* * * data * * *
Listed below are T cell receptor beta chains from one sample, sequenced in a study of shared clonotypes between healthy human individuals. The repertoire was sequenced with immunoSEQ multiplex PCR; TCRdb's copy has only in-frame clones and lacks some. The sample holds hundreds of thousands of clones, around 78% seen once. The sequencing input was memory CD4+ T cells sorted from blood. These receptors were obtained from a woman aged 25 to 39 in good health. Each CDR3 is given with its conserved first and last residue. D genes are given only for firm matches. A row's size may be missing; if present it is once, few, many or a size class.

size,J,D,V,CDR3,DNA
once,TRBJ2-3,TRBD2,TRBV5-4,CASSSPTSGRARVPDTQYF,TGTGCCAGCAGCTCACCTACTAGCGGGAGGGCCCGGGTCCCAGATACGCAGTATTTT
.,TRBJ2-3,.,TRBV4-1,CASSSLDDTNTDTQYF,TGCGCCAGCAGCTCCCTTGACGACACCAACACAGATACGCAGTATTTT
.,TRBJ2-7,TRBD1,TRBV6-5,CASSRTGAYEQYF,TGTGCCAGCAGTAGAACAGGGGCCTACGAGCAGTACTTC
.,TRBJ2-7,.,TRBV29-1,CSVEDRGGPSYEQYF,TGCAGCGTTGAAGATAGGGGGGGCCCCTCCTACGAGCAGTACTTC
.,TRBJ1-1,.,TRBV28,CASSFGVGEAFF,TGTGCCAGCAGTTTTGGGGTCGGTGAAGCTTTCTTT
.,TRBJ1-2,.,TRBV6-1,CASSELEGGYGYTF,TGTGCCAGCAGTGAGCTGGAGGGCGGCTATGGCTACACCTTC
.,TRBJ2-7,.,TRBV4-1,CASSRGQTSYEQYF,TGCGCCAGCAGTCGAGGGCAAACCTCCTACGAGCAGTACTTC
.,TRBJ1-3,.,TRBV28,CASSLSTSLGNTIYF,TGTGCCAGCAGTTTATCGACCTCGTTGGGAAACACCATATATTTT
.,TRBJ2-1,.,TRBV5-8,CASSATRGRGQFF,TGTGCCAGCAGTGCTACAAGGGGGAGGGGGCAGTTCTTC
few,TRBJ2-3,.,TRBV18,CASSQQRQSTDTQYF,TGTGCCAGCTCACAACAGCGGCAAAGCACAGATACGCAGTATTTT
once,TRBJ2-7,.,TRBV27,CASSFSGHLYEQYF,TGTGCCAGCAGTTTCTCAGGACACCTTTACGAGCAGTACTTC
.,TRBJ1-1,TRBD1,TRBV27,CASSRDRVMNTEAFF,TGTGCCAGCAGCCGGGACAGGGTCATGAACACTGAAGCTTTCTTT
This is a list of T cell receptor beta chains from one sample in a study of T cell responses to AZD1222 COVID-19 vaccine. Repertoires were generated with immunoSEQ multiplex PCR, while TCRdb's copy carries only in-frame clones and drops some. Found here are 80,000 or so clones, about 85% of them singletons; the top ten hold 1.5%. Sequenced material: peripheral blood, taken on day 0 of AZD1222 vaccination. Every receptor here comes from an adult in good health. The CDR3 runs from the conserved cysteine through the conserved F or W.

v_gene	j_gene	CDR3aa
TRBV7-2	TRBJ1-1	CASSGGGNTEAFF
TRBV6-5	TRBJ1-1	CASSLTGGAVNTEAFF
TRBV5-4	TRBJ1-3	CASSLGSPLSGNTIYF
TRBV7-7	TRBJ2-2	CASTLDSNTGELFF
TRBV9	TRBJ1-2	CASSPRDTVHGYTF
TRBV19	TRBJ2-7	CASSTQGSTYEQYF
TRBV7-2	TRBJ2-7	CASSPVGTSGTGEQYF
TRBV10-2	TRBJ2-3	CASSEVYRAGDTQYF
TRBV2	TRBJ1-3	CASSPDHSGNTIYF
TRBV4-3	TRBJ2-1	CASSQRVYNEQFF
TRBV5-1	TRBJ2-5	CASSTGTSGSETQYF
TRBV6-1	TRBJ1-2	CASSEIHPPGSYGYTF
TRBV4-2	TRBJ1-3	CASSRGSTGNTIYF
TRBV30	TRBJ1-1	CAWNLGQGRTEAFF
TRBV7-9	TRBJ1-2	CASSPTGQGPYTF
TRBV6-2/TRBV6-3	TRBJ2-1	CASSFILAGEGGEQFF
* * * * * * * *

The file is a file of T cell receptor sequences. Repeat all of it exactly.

Listed below are T cell receptor beta chains from one sample, sequenced in a study of shared clonotypes between healthy human individuals. The repertoire was sequenced with immunoSEQ multiplex PCR; TCRdb's copy has only in-frame clones and lacks some. The sample holds hundreds of thousands of clones, around 78% seen once. The sequencing input was memory CD4+ T cells sorted from blood. These receptors were obtained from a woman aged 25 to 39 in good health. Each CDR3 is given with its conserved first and last residue. D genes are given only for firm matches. A row's size may be missing; if present it is once, few, many or a size class.

size,J,D,V,CDR3,DNA
once,TRBJ2-3,TRBD2,TRBV5-4,CASSSPTSGRARVPDTQYF,TGTGCCAGCAGCTCACCTACTAGCGGGAGGGCCCGGGTCCCAGATACGCAGTATTTT
.,TRBJ2-3,.,TRBV4-1,CASSSLDDTNTDTQYF,TGCGCCAGCAGCTCCCTTGACGACACCAACACAGATACGCAGTATTTT
.,TRBJ2-7,TRBD1,TRBV6-5,CASSRTGAYEQYF,TGTGCCAGCAGTAGAACAGGGGCCTACGAGCAGTACTTC
.,TRBJ2-7,.,TRBV29-1,CSVEDRGGPSYEQYF,TGCAGCGTTGAAGATAGGGGGGGCCCCTCCTACGAGCAGTACTTC
.,TRBJ1-1,.,TRBV28,CASSFGVGEAFF,TGTGCCAGCAGTTTTGGGGTCGGTGAAGCTTTCTTT
.,TRBJ1-2,.,TRBV6-1,CASSELEGGYGYTF,TGTGCCAGCAGTGAGCTGGAGGGCGGCTATGGCTACACCTTC
.,TRBJ2-7,.,TRBV4-1,CASSRGQTSYEQYF,TGCGCCAGCAGTCGAGGGCAAACCTCCTACGAGCAGTACTTC
.,TRBJ1-3,.,TRBV28,CASSLSTSLGNTIYF,TGTGCCAGCAGTTTATCGACCTCGTTGGGAAACACCATATATTTT
.,TRBJ2-1,.,TRBV5-8,CASSATRGRGQFF,TGTGCCAGCAGTGCTACAAGGGGGAGGGGGCAGTTCTTC
few,TRBJ2-3,.,TRBV18,CASSQQRQSTDTQYF,TGTGCCAGCTCACAACAGCGGCAAAGCACAGATACGCAGTATTTT
once,TRBJ2-7,.,TRBV27,CASSFSGHLYEQYF,TGTGCCAGCAGTTTCTCAGGACACCTTTACGAGCAGTACTTC
.,TRBJ1-1,TRBD1,TRBV27,CASSRDRVMNTEAFF,TGTGCCAGCAGCCGGGACAGGGTCATGAACACTGAAGCTTTCTTT
This is a list of T cell receptor beta chains from one sample in a study of T cell responses to AZD1222 COVID-19 vaccine. Repertoires were generated with immunoSEQ multiplex PCR, while TCRdb's copy carries only in-frame clones and drops some. Found here are 80,000 or so clones, about 85% of them singletons; the top ten hold 1.5%. Sequenced material: peripheral blood, taken on day 0 of AZD1222 vaccination. Every receptor here comes from an adult in good health. The CDR3 runs from the conserved cysteine through the conserved F or W.

v_gene	j_gene	CDR3aa
TRBV7-2	TRBJ1-1	CASSGGGNTEAFF
TRBV6-5	TRBJ1-1	CASSLTGGAVNTEAFF
TRBV5-4	TRBJ1-3	CASSLGSPLSGNTIYF
TRBV7-7	TRBJ2-2	CASTLDSNTGELFF
TRBV9	TRBJ1-2	CASSPRDTVHGYTF
TRBV19	TRBJ2-7	CASSTQGSTYEQYF
TRBV7-2	TRBJ2-7	CASSPVGTSGTGEQYF
TRBV10-2	TRBJ2-3	CASSEVYRAGDTQYF
TRBV2	TRBJ1-3	CASSPDHSGNTIYF
TRBV4-3	TRBJ2-1	CASSQRVYNEQFF
TRBV5-1	TRBJ2-5	CASSTGTSGSETQYF
TRBV6-1	TRBJ1-2	CASSEIHPPGSYGYTF
TRBV4-2	TRBJ1-3	CASSRGSTGNTIYF
TRBV30	TRBJ1-1	CAWNLGQGRTEAFF
TRBV7-9	TRBJ1-2	CASSPTGQGPYTF
TRBV6-2/TRBV6-3	TRBJ2-1	CASSFILAGEGGEQFF